Like the gum littered on subway platforms, New Yorkers symbolize to some a clump of coldness and inconsideration to the rest of humanity. The word "coffee" from a local can almost sound as abrasive as an actual cup from a tin stand on the street at 5am on a cold February morning. As much as midtown is cramped between the hours of 8 to 8, the nose to the grindstone, “live-to-work” lifestyle pervades the city’s ethos. You cannot help but feel some collective pressure to be in motion, to engage tasks, sites, smells and to deliver as you hustle and bustle through your day.
Therefore, you might expect that I would be glad to rid myself of that city and embrace the peaceful, duderrific lifestyle of the left coast. This could be true especially when you consider how frequently I tried to embrace what “The City” had to offer only to commit faux pas that would cause any true Manhattanite to raise their nose. I proudly purchased both Mets and Yankees hats – much to the stern disappointment of my Mets fan friends and much to the mild indifference and perplexity of the Bronx Bomber bleacher bums. While living in a bastion of progressive thought known as the East Village, I voted for John McCain. I ordered pops instead of sodas and declined the offer to drink them with a straw. I attended a Decemberist concert at Bowery Ballroom before they were signed by a major label and did not have a degree in the humanities – let alone irony.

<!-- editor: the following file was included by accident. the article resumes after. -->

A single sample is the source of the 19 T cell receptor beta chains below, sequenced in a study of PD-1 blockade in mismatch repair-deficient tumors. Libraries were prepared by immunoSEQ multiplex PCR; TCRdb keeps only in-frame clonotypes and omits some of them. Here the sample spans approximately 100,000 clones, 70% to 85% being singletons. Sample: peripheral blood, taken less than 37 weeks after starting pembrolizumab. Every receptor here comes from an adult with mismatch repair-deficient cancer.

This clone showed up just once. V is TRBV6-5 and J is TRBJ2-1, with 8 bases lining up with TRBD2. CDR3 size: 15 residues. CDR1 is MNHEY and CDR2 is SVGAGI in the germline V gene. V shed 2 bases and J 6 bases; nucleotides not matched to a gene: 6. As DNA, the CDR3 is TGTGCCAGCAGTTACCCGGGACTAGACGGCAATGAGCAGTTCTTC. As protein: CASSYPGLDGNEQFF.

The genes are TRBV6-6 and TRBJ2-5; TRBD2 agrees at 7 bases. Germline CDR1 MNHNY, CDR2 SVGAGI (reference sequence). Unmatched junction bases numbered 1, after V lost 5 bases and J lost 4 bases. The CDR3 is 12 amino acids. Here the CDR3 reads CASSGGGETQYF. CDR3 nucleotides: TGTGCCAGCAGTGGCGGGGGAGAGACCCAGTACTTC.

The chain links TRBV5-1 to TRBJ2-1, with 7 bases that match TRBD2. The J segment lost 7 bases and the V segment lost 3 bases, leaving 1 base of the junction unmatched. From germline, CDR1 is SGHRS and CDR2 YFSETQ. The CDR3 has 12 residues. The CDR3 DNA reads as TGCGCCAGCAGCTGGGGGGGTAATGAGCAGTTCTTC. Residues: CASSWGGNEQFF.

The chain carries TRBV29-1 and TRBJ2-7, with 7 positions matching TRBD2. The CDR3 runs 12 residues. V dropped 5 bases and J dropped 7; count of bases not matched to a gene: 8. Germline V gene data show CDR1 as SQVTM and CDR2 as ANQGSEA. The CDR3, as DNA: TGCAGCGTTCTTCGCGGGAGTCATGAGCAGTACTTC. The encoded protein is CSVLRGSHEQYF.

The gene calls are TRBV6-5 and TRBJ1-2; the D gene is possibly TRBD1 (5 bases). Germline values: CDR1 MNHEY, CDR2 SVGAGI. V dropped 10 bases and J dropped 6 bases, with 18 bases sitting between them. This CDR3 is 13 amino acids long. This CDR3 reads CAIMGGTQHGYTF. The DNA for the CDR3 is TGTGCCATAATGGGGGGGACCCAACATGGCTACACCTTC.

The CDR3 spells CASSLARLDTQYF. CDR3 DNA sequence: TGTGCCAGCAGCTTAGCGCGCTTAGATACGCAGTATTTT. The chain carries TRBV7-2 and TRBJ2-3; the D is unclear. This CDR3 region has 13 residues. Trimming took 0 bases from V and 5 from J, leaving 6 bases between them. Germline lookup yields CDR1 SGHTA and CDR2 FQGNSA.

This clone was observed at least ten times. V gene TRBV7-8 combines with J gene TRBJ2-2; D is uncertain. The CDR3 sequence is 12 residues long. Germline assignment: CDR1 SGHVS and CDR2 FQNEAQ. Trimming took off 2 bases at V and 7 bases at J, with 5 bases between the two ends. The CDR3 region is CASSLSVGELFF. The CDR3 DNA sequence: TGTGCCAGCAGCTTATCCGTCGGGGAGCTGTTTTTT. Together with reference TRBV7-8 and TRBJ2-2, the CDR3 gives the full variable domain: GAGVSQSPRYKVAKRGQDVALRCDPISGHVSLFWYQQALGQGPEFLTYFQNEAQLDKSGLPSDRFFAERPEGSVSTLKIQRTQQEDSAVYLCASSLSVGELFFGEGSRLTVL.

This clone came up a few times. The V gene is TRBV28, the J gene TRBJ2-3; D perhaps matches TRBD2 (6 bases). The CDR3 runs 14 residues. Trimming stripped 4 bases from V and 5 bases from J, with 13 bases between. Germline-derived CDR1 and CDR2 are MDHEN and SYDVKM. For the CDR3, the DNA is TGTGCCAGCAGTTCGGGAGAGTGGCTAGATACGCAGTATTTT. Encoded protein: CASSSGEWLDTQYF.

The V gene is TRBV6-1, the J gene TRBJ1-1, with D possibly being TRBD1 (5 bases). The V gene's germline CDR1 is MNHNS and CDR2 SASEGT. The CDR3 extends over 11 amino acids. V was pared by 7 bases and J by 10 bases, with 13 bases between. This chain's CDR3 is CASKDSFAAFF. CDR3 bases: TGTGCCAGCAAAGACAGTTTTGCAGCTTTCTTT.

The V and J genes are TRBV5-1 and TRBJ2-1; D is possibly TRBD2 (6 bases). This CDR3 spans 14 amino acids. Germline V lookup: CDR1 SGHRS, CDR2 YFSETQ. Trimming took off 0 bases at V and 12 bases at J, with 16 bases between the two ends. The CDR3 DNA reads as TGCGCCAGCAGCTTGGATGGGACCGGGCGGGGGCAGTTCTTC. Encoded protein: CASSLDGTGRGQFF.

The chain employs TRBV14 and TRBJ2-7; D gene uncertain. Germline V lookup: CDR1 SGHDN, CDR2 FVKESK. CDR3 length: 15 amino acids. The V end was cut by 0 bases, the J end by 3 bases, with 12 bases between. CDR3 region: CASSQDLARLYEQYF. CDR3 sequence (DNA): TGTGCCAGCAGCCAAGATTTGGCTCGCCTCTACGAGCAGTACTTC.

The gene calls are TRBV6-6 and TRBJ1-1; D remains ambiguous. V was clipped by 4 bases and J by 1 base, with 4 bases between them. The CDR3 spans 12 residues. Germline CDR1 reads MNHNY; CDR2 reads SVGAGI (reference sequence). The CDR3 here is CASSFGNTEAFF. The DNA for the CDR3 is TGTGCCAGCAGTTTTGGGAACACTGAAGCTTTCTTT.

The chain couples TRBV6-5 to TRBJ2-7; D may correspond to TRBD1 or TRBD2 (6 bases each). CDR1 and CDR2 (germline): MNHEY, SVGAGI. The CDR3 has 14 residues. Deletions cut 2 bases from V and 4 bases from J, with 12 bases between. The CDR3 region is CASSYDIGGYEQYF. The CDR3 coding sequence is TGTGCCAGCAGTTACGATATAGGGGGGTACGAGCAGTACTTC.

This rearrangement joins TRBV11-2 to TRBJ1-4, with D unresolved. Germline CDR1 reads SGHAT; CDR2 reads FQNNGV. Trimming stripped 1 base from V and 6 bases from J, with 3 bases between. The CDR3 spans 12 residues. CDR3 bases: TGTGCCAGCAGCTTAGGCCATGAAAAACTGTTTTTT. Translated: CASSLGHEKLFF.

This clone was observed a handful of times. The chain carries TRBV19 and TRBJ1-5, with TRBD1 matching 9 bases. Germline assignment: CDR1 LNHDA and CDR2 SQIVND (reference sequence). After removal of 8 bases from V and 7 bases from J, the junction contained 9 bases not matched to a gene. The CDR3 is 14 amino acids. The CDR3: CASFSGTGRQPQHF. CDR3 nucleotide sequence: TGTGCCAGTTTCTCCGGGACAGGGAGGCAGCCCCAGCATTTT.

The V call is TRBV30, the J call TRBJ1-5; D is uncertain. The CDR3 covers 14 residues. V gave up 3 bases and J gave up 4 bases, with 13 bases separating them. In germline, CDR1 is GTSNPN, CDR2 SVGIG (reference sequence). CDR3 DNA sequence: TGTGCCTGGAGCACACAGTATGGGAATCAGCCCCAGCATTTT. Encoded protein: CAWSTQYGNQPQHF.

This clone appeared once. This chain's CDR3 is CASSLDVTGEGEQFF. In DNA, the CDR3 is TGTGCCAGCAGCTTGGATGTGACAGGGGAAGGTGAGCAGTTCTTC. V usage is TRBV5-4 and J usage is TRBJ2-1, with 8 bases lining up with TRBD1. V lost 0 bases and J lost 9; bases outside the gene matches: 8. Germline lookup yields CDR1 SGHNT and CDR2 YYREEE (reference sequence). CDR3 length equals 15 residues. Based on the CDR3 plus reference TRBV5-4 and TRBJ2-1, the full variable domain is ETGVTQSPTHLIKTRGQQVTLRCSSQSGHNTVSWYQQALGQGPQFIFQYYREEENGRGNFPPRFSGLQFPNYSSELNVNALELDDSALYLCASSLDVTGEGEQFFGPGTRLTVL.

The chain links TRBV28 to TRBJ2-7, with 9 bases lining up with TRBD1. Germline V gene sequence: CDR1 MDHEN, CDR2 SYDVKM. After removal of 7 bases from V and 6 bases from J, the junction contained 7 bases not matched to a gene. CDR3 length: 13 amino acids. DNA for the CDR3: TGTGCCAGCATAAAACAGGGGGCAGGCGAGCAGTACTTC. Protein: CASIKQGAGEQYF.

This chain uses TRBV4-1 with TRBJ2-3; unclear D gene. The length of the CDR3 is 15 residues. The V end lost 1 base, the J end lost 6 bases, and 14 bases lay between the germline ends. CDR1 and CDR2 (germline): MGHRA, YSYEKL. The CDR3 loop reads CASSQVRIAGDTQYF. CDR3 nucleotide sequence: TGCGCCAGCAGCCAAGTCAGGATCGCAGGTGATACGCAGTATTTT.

Considering myself a cultured soul, at other points I tried to take in the finer visual arts that bless New York. The Whitney is dedicated to American artists and the standing exhibit on its top floor houses big names of our tradition – Hopper, O’Keefe, and Whistler to name a few. Calder is known for his mobiles and playful geometric shapes. While in his section of that floor, I noticed a label on the wall next to a light source with canvas over it. As with other Calder pieces, the shadows hitting the canvas were geometric and delighted in constant motion. Wanting a closer look I leaned in towards the masterpiece. My admiration was only disturbed once as the security guard tapped me on the shoulder. I initially thought that I had gotten too close. That notion was corrected. “Sir, that is a window.”
Despite my best tendencies to distinguish myself as someone to poo poo, perhaps it comes with surprise that now two months removed I have a special place in my heart for New York City. New Yorkers are often mischaracterized as inconsiderate. To me instead, they are just indifferent. Encountering so many people in a New York minutes instills that survival technique. You have to be able to cope with a multitdue of sounds, sites and smells that avoidance is your only way out and saying a small-town hello to all passers-by on the street would simply be impossible.
But the cause behind this indifference is what makes New York wonderful. A diversity and vastness of people allows the Big Apple to support a diversity of activities – whether they be pillow fights in Union Square, Santa Con, or a new restaurant to try every week. This diversity of interest too creates opportunities for well-meaning but often aloof midwesterns to carve their own niche in a city that never sleeps. You can see the sights and love every new food you tried in both a Yankees and Mets hat. You just cannot expect a local to help you differentiate fine art as opposed to the mundane. That requires your own desire, resourcefulness and playful ignorance.